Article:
For Peter, a sack and soil were easy to secure. However, the greater challenge in the impoverished community was attaining seeds or kale sprouts to plant.
June 8, 2018
Ensuring daily meals for single father Peter and his family of five in Kibera has been an ongoing challenge. Peter has depended on casual labor opportunities to provide for his children’s daily needs, school fees, and rent. But it was never enough.
Occasionally earning $2-4 in a day, any way to help supplement his income was a welcomed idea for Peter. So last fall, Peter attended a workshop CFK offered through our economic and entrepreneurship development project on kitchen gardening. Over four weeks, participants learned the basics of starting a sack farm and were encouraged to put their new skills into practice at home.
Areas where farmers continually relocate or have a small space for growing are slowly adopting the concept of sack farming, also known as vertical farming. Not only do sack farms ensure families have a steady supply of nutritional vegetables, but with a large enough harvest, the household is able to earn additional income by selling its surplus harvest.
For Peter, a sack and soil were easy to secure. However, the greater challenge in the impoverished community was attaining seeds or kale sprouts to plant. Unafraid to ask for help, he combed the community looking for signs of planted greens to borrow sprouts or seeds. By the second day, Peter befriended a local woman who kindly offered him kale, spinach, and a local green known as ‘manugu’ across Kenya.
Depending on the size of a sack, Peter utilizes 600 to 700 ounces of water per day at an average cost of $0.05 dollars per sack. Earning $6-8 in a good week, he shared, “It has helped ease the burden.” Beyond the crops he learned about in the CFK workshop, Peter is now attempting to grow maize next to the sacks as well as onions in pots hanging from his roof at the back of the house. Looking forward, he hopes to utilize profits to improve fencing, and to purchase pesticides and quality seeds. What started as a suggestion and a willingness to experiment with one sack has left Peter tending to eight sacks after five months.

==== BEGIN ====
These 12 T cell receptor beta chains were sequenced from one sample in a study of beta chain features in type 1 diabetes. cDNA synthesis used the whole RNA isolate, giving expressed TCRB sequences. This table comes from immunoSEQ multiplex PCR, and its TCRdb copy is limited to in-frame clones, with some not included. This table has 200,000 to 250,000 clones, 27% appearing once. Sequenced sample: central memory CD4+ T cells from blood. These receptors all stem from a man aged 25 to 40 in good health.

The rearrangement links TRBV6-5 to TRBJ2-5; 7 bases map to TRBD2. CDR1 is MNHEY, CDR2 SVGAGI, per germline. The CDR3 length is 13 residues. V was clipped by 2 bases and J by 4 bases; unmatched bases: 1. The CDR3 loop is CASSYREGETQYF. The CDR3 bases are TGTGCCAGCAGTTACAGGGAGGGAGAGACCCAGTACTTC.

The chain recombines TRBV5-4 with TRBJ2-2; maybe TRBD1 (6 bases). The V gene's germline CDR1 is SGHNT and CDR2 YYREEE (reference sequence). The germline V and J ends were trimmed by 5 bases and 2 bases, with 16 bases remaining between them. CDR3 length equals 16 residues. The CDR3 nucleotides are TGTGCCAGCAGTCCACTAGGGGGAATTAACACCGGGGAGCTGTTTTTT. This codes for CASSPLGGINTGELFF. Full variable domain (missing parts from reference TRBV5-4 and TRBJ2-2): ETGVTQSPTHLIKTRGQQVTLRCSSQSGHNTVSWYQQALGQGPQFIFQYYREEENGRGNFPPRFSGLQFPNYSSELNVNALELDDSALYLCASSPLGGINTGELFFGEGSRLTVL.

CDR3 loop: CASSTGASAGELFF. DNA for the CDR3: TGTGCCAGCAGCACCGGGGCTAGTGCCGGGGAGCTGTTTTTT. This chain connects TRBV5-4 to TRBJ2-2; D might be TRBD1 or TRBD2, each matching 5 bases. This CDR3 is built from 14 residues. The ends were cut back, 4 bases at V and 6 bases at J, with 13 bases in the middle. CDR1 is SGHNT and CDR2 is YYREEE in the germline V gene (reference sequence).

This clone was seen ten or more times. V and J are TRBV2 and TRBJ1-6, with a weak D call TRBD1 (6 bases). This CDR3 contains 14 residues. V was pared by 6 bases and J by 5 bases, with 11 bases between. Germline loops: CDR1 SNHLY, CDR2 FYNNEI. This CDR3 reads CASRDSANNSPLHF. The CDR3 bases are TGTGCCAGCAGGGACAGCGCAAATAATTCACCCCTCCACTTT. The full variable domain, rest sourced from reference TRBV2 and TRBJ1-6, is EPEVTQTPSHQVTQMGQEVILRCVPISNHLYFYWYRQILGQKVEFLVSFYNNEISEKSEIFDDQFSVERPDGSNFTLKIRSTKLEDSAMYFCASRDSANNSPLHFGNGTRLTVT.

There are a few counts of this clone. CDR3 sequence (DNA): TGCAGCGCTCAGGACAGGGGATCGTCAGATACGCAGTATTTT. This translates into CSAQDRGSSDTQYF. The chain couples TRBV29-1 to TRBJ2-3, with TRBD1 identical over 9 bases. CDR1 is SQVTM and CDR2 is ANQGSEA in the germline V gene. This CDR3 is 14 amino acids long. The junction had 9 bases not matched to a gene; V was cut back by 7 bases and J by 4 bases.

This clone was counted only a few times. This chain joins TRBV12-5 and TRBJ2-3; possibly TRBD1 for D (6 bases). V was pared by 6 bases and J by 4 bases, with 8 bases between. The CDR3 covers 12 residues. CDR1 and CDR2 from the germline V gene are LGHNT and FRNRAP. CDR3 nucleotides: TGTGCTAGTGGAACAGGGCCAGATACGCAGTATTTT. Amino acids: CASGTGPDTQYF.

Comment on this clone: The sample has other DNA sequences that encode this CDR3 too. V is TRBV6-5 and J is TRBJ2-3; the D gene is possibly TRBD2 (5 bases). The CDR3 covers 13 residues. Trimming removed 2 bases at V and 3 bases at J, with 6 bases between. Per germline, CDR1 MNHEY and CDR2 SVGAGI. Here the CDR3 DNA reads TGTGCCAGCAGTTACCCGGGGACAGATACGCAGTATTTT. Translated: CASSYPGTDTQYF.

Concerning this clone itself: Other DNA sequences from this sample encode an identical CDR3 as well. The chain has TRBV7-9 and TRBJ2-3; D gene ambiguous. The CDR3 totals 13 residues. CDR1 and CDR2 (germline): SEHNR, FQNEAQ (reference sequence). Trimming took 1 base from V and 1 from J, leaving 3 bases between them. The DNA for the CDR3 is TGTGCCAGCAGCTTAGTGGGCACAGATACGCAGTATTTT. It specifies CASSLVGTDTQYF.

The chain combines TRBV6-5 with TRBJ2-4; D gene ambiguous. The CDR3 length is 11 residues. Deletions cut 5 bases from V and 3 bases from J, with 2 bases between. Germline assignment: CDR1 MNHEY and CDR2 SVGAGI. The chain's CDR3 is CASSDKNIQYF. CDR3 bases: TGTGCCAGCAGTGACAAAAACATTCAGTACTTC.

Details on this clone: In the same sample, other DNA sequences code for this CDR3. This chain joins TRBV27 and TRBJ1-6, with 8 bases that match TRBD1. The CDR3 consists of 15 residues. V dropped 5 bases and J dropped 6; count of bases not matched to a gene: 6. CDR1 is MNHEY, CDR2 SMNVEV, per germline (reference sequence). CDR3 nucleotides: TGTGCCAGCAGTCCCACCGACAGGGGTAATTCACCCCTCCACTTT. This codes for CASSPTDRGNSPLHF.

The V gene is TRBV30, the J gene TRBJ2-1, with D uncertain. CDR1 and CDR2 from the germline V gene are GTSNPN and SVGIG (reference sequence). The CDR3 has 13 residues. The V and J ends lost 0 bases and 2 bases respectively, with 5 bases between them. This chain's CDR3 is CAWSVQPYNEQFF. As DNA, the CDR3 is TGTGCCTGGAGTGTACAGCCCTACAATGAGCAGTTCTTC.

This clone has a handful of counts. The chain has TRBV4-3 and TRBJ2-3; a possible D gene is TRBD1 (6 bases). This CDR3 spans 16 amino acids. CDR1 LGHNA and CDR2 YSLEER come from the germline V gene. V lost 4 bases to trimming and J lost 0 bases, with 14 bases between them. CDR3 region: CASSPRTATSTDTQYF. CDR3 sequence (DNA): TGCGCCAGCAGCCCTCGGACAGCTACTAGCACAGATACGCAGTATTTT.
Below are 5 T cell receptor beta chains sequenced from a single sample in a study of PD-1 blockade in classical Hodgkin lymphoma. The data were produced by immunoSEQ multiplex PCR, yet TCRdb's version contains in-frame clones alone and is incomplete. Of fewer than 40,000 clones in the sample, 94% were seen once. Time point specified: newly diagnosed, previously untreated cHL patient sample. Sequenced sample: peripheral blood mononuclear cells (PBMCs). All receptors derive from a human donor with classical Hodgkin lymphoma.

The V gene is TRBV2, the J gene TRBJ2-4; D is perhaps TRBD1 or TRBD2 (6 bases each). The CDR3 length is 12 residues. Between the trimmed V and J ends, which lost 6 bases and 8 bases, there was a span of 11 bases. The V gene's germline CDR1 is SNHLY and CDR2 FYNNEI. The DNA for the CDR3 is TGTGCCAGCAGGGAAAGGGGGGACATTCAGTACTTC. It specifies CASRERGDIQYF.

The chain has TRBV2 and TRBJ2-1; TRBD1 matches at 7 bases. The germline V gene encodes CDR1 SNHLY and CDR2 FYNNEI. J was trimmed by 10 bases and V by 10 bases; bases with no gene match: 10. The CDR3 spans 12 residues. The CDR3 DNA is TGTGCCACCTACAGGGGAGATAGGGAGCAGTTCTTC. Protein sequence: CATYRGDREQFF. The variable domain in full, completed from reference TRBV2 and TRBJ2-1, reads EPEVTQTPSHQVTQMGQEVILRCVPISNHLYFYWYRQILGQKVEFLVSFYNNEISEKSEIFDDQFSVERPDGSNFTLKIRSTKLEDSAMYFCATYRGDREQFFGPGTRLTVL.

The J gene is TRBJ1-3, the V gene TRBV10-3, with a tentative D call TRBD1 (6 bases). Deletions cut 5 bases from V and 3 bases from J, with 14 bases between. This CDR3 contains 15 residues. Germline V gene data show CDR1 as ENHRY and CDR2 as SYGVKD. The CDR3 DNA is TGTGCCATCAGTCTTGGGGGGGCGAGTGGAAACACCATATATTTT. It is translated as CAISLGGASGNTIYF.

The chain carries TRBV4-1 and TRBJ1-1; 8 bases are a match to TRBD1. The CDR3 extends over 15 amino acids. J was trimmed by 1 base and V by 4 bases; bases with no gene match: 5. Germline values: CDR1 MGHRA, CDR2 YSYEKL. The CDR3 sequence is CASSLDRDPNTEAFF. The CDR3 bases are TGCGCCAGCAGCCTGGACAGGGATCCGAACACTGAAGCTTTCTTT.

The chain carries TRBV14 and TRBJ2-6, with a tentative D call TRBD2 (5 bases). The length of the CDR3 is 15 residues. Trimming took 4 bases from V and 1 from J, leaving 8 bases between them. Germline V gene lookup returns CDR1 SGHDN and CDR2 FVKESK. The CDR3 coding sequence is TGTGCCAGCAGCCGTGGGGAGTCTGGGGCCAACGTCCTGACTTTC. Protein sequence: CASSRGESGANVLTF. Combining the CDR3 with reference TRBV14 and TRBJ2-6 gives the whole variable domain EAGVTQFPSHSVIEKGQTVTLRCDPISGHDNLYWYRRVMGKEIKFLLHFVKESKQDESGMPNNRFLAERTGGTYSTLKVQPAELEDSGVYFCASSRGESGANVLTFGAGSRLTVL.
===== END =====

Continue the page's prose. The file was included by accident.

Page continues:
“With eight more sack[s], I know I can earn more to cover my needs beyond food. On days I have no work, at least I can sell some vegetable and buy maize flour to make ugali we can eat with the vegetables with my children,” shared Peter.
Peter’s success has served as a source of encouragement to other parents who doubted the benefits of sack farms. He goes the extra mile by offering his farm as a learning site for parents to visit. Moving forward, and in alignment with our cascading leadership model, Peter will help facilitate upcoming sack farming workshops.
We applaud Peter for his success in learning and implementing a new strategy to support his family.
Want to help reduce the burden of poverty and assist others start their own sack farm? When you invest in CFK, you help parents like Peter gain skills for income-generating initiatives like sack farming.